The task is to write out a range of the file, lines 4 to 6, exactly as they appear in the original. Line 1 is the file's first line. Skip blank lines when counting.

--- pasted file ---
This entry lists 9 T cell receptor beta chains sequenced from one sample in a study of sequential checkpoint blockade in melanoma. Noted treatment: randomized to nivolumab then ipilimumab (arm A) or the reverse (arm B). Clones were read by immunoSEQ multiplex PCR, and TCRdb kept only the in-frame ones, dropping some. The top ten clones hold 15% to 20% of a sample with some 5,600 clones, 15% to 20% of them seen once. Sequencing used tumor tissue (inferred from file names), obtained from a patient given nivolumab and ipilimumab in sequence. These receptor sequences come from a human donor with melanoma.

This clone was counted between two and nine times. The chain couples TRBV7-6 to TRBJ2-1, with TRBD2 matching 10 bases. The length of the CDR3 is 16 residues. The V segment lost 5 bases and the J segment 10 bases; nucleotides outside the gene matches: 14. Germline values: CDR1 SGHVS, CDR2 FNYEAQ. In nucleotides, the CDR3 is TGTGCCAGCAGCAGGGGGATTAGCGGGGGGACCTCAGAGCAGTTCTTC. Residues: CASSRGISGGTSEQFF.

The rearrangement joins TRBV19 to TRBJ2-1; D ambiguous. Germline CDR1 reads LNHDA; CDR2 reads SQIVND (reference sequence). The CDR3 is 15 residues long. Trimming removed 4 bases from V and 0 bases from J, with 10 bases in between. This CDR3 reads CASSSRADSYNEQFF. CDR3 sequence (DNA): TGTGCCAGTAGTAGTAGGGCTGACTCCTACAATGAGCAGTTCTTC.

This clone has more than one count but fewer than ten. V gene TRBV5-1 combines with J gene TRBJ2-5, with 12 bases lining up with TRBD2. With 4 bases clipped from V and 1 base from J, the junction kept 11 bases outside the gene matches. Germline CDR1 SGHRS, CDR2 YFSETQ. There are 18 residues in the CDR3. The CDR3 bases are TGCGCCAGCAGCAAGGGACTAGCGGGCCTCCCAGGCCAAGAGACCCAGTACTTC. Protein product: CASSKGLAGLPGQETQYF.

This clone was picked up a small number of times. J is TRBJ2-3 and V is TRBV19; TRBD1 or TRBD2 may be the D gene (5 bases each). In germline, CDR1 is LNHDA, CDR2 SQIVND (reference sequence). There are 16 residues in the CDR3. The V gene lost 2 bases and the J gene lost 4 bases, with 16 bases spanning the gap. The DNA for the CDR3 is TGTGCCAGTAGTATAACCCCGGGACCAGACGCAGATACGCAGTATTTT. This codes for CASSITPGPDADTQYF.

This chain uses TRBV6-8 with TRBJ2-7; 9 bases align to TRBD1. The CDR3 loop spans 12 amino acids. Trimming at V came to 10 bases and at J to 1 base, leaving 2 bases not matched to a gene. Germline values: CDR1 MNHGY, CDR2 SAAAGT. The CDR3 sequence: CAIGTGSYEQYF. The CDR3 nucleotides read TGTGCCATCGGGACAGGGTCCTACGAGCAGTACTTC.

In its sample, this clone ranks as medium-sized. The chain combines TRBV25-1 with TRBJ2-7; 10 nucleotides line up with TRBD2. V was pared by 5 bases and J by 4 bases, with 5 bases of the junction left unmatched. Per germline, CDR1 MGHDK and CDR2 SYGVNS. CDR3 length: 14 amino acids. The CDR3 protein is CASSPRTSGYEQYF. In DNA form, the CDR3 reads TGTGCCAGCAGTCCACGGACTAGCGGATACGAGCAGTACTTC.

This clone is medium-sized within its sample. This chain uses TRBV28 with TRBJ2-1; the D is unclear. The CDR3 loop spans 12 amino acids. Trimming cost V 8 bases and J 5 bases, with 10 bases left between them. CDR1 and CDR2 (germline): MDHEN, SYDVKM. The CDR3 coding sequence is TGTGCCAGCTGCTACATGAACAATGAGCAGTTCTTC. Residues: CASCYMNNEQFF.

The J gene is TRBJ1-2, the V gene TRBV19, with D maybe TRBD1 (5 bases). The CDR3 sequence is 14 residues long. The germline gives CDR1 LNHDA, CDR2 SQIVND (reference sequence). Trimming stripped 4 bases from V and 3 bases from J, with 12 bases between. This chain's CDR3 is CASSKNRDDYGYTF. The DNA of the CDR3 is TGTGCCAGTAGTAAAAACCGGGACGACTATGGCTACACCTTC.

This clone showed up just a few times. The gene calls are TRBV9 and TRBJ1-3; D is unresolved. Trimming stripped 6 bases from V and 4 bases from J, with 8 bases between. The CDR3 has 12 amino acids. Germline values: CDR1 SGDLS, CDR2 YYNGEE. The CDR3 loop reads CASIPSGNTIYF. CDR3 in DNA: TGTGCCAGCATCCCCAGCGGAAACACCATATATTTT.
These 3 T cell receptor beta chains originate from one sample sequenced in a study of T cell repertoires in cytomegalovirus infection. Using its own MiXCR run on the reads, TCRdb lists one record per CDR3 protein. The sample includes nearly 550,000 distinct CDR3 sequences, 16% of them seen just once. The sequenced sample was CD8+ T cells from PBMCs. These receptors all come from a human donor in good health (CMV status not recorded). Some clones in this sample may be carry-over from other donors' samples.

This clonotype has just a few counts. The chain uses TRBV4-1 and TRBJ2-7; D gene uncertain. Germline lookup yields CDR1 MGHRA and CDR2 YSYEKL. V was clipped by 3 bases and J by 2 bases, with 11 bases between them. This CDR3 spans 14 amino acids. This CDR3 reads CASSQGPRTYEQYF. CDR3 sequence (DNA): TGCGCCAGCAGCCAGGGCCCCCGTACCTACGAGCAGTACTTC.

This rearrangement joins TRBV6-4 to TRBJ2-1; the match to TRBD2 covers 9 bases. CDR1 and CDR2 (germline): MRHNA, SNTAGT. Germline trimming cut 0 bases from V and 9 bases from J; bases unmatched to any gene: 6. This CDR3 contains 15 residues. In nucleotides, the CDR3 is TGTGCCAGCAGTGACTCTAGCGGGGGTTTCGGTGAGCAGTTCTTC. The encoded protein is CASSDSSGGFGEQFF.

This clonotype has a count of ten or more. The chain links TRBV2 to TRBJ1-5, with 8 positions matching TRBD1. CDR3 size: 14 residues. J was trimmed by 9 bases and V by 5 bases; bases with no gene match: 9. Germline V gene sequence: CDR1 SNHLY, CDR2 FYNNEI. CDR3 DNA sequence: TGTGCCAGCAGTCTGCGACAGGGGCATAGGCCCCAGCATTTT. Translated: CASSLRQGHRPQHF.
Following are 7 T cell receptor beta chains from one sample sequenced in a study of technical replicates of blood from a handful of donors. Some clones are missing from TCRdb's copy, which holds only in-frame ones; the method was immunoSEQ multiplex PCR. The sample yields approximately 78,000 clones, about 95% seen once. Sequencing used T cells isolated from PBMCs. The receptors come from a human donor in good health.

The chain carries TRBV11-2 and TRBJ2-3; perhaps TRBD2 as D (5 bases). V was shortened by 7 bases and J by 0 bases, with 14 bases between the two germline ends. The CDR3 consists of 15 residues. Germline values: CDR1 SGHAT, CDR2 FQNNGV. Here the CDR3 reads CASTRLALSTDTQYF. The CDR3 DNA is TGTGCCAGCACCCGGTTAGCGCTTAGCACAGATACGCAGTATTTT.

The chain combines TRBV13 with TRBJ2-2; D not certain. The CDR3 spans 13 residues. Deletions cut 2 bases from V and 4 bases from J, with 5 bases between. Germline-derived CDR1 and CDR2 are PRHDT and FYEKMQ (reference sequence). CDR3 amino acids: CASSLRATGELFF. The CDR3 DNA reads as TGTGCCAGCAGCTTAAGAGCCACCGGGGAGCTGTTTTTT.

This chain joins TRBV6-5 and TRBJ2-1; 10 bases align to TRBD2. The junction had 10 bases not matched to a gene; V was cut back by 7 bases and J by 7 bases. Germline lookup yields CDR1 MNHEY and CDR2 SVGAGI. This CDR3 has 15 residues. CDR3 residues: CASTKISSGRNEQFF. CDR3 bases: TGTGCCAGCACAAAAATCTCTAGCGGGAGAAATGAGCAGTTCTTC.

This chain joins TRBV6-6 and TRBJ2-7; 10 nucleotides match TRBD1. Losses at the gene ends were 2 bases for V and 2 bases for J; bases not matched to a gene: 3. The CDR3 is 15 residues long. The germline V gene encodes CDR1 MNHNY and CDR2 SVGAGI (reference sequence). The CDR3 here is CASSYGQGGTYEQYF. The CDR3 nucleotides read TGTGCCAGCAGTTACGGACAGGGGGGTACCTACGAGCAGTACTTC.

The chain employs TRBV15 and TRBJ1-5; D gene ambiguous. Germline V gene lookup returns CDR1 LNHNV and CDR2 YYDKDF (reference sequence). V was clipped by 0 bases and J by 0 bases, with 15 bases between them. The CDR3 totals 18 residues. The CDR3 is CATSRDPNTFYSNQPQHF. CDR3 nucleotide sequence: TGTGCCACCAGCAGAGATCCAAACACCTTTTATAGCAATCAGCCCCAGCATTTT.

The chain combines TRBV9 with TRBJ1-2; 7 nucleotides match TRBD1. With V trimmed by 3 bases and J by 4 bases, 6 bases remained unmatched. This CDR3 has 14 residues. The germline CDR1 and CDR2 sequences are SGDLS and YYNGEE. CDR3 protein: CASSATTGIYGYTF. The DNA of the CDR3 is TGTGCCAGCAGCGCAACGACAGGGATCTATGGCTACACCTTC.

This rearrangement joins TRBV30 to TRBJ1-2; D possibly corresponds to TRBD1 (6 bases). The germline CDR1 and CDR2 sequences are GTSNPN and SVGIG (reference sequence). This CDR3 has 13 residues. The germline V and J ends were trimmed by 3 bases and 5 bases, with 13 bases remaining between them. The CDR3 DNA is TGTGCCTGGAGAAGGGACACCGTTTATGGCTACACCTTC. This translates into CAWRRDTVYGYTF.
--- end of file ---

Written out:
This clone has more than one count but fewer than ten. V gene TRBV5-1 combines with J gene TRBJ2-5, with 12 bases lining up with TRBD2. With 4 bases clipped from V and 1 base from J, the junction kept 11 bases outside the gene matches. Germline CDR1 SGHRS, CDR2 YFSETQ. There are 18 residues in the CDR3. The CDR3 bases are TGCGCCAGCAGCAAGGGACTAGCGGGCCTCCCAGGCCAAGAGACCCAGTACTTC. Protein product: CASSKGLAGLPGQETQYF.

This clone was picked up a small number of times. J is TRBJ2-3 and V is TRBV19; TRBD1 or TRBD2 may be the D gene (5 bases each). In germline, CDR1 is LNHDA, CDR2 SQIVND (reference sequence). There are 16 residues in the CDR3. The V gene lost 2 bases and the J gene lost 4 bases, with 16 bases spanning the gap. The DNA for the CDR3 is TGTGCCAGTAGTATAACCCCGGGACCAGACGCAGATACGCAGTATTTT. This codes for CASSITPGPDADTQYF.

This chain uses TRBV6-8 with TRBJ2-7; 9 bases align to TRBD1. The CDR3 loop spans 12 amino acids. Trimming at V came to 10 bases and at J to 1 base, leaving 2 bases not matched to a gene. Germline values: CDR1 MNHGY, CDR2 SAAAGT. The CDR3 sequence: CAIGTGSYEQYF. The CDR3 nucleotides read TGTGCCATCGGGACAGGGTCCTACGAGCAGTACTTC.